“Missed it by that much”. Maxwell Smart

  3. MikeW

    Unibody? My ’65 had a large X frame under it, but the fenders are welded on. The Smart series used both a Tiger and a Alpine for the stunts and for the machine gun mounts.

    • Jamie Palmer Jamie Staff

      Valid point, Mike — due to the welded fenders and sills I think of it as a unibody, but your description is more accurate.

  4. Stuart

    Chief, shouldn’t the “Get Smart’ references be communicated under the cone of silence?

  5. MikeW

    Having owned a 65 and 66, I would be tempted at this price, but wrong coast.

  6. bcavileer

    Oh so crusty. So rusty, so … missing barbara feldman

  7. MSG Bob

    bcavileer, I think you mean Barbara Feldon (who played Agent 99). MikeW, you’re close – but “would you believe” that Don Adams owned a Tiger and used it on the show? They did buy an Alpine and put the prop cannon under the hood (no room in a Tiger – the V8 was too big).

  8. Stuart

    I have to admit that Steve Carell was okay as agent 86, but Anne Hathaway was a very nice agent 99.

  9. Sundaydriver

    Recently received my 1960 back from the restoration shop.

    I prefer the early finned examples. Although four cylinder bangers are not for everyone, an “Alger” is an easy substitute if you want more power.

    • Jamie Palmer Jamie Staff

      Beautiful car!

    • MK_beam

      Doing a v8 conversion is far from Easy on an alpine, and not a good idea on a series I/ll as they have the lever arm rear.

      As for 1960… Aren’t they the series ll window guides on the car? If you haven’t added them that’s a series ll alpine… 1961-63

  10. jim s

    looks like a lot of good parts for the no reserve $600 to start. the black/red sure looks good on them.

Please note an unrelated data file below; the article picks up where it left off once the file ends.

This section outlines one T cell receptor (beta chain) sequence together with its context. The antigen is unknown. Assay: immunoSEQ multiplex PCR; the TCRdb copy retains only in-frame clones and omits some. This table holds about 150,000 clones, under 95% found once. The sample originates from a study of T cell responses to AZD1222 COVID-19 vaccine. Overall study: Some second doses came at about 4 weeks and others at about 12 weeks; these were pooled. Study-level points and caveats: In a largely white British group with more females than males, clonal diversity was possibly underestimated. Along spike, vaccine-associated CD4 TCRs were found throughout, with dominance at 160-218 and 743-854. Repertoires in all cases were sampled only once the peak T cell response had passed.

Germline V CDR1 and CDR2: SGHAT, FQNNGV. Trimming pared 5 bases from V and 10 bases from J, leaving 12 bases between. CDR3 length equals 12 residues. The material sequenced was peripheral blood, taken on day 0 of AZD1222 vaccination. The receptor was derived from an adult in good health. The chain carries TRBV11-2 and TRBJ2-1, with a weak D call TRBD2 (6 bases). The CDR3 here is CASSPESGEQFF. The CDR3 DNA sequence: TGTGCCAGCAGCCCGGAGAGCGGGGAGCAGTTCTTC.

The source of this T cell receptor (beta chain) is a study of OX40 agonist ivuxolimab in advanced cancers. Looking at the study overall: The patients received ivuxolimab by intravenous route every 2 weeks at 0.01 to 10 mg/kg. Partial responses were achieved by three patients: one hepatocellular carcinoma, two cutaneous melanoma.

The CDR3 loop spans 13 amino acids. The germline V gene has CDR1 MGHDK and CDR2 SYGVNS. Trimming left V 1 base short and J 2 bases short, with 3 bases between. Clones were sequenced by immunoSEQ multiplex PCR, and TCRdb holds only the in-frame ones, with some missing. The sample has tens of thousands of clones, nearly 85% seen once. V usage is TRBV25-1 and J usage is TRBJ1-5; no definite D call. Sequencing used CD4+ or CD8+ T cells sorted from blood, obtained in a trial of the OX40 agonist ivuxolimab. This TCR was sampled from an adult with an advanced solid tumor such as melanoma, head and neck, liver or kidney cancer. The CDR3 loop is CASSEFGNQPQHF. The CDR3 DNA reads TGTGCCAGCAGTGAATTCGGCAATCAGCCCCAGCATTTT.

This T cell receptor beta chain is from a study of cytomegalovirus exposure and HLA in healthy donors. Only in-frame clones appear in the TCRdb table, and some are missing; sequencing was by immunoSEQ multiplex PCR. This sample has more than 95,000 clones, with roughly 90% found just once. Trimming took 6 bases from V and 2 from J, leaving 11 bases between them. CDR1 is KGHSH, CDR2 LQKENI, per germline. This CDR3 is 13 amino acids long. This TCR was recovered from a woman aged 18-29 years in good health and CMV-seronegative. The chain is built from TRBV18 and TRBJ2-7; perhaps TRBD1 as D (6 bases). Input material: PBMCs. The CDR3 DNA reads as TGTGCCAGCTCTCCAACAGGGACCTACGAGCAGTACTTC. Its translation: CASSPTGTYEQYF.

11. francisco

    Maybe the “Craw” could pick up those extra parts.

  12. Stuart

    I think this “Get Smart” movie car dialog is even better than the litany a few months ago about suspected Herbie the Love Bug” vehicles. Yes, I’m sending this from my shoe phone.

  13. francisco

    Sorry about that, Chief.

  14. julian

    Sunday Driver looks like the original colour.
    When I worked for Rootes a friend of mine had a new one in this pale blue colour with a matching hard top. Beautiful to look at (and the driver) and an all weather car for English winters. And the heater worked!

  15. doc

    we are fortunate enuf to own a ’65 Tiger cali car, bone stock Alpine white with black interior we will be cruising the concourse de elegance next weekend in Carmel CA
    honestly we literally fell into this car. 1999 12K needed minimal work now worth, would you believe,
    150k+ ,how about 90k alright 175k sorry no picks on this laptop,I’ll post a couple when we get home..

    • francisco

      The old “fall into the car” trick. eh?

  16. MikeW

    If a v8 conversion was easy, Chrysler would have done when they bought Roots in 1967, also I would have done mine too. I found out they moved the firewall back about 4 inches and that involves removing the steering box and components that run across the firewall and substitute with a rack and pinion up front. When Chrysler found out their small v8 engine wouldn’t fit, they decided to part-out the company and sold off the remaining Mustang powered Tigers as American powered sports cars.